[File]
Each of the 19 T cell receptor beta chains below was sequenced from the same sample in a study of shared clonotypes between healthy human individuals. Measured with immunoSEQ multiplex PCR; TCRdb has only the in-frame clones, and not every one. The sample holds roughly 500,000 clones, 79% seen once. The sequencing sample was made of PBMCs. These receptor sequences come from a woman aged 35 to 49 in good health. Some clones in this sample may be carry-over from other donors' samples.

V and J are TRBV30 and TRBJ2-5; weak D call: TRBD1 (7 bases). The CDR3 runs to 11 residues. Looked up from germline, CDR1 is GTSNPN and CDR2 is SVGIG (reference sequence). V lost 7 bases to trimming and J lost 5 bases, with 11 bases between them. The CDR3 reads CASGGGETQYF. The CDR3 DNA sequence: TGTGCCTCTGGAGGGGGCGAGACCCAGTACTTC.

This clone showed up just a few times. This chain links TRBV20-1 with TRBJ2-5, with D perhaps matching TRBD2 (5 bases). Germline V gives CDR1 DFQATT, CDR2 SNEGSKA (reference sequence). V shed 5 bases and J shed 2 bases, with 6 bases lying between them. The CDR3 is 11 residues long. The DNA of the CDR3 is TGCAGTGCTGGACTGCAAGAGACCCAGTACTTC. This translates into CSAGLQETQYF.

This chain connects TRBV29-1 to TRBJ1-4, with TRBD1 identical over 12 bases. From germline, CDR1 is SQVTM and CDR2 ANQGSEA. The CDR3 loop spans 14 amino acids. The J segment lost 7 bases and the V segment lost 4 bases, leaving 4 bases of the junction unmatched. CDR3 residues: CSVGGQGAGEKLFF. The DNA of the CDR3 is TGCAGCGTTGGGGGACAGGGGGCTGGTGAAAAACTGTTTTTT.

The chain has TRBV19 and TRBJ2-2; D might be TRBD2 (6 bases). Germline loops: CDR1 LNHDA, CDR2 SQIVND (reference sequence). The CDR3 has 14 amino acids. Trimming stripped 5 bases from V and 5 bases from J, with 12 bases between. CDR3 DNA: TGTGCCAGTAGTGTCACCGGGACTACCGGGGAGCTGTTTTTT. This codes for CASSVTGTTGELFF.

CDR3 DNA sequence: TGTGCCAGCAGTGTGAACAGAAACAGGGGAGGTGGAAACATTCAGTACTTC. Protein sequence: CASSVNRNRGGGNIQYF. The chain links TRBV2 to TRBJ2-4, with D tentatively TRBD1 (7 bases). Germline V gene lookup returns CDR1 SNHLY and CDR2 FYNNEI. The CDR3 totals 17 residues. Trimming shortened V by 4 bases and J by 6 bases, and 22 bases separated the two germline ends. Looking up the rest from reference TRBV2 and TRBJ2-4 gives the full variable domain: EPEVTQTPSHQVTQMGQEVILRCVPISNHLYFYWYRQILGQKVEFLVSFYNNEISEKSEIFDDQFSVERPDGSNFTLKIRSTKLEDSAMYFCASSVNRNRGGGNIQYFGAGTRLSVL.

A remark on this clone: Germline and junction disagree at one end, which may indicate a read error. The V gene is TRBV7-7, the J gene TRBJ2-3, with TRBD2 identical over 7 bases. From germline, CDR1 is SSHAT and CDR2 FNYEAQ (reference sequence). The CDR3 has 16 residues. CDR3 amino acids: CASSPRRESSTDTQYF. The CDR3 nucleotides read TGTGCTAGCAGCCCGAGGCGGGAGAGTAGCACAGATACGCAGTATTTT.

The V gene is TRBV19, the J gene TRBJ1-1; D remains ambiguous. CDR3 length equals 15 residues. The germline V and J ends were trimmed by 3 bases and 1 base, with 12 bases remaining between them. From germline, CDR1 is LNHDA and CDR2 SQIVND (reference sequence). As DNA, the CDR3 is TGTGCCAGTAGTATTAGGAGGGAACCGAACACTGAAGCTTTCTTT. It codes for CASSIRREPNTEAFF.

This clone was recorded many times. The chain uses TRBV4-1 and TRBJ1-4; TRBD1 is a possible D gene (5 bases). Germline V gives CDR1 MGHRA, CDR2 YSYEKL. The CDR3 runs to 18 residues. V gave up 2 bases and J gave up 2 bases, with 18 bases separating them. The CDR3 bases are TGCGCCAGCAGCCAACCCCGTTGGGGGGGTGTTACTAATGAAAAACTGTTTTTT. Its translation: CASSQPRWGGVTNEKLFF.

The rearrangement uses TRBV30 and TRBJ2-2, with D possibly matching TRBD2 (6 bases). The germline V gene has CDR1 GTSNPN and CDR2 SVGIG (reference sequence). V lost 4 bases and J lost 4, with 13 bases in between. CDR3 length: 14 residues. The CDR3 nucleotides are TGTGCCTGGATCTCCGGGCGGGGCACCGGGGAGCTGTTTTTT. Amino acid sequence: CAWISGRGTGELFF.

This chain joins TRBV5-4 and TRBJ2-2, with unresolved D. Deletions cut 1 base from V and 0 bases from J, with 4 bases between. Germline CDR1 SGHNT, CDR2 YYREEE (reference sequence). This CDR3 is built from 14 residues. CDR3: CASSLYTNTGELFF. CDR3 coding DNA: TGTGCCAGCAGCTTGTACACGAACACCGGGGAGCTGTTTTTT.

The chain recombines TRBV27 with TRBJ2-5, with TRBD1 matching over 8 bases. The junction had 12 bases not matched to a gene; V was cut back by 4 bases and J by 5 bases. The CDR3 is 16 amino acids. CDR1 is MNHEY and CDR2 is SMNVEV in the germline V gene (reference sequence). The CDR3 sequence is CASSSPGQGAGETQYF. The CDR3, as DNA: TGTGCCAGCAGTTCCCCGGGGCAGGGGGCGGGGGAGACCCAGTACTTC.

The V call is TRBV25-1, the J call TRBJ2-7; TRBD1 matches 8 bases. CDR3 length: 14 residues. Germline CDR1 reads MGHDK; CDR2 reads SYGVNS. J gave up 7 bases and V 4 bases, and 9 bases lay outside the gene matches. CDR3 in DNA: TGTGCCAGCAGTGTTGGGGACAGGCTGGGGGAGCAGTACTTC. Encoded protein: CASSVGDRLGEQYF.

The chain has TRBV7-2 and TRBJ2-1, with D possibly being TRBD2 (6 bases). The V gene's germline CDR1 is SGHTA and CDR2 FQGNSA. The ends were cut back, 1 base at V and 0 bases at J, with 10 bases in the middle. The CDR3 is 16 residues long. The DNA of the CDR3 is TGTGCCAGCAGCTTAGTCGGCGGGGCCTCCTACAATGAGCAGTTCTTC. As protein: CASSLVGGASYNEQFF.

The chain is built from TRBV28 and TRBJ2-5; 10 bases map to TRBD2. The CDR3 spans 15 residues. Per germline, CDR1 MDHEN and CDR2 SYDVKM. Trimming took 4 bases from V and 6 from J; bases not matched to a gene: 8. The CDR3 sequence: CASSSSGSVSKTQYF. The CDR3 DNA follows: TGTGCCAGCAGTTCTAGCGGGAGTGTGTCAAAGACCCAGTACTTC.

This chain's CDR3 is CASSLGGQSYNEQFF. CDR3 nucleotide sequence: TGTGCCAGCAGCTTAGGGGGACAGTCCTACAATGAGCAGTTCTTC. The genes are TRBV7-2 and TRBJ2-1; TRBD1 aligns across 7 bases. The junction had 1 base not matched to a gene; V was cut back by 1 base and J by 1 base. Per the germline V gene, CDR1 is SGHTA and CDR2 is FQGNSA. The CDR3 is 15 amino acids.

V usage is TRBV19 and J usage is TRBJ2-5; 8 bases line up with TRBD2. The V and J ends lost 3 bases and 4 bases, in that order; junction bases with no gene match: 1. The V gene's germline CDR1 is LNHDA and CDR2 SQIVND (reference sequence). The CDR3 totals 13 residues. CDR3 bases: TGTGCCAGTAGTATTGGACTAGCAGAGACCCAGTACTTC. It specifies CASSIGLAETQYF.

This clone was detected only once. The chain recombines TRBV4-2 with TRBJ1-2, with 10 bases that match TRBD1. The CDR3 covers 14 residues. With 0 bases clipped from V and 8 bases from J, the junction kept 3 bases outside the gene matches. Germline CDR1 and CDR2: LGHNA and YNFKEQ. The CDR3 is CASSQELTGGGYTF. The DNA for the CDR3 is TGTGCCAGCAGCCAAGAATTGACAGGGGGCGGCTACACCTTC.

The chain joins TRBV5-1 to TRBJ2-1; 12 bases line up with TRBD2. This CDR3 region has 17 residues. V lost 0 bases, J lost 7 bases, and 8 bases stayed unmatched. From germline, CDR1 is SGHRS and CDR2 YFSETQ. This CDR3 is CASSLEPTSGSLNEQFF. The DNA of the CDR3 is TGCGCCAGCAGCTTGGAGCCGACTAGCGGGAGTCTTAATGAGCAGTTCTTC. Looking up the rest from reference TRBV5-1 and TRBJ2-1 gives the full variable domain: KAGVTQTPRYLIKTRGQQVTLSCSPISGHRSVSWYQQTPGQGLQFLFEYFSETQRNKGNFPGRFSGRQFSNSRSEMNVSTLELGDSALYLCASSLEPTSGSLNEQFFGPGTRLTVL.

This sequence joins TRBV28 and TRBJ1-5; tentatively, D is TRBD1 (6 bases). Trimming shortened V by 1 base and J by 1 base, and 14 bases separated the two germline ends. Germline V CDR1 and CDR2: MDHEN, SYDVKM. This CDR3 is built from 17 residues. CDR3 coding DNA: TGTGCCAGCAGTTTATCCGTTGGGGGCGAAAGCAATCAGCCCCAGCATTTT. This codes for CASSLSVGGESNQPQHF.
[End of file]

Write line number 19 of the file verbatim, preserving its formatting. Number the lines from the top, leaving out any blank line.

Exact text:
The chain joins TRBV5-1 to TRBJ2-1; 12 bases line up with TRBD2. This CDR3 region has 17 residues. V lost 0 bases, J lost 7 bases, and 8 bases stayed unmatched. From germline, CDR1 is SGHRS and CDR2 YFSETQ. This CDR3 is CASSLEPTSGSLNEQFF. The DNA of the CDR3 is TGCGCCAGCAGCTTGGAGCCGACTAGCGGGAGTCTTAATGAGCAGTTCTTC. Looking up the rest from reference TRBV5-1 and TRBJ2-1 gives the full variable domain: KAGVTQTPRYLIKTRGQQVTLSCSPISGHRSVSWYQQTPGQGLQFLFEYFSETQRNKGNFPGRFSGRQFSNSRSEMNVSTLELGDSALYLCASSLEPTSGSLNEQFFGPGTRLTVL.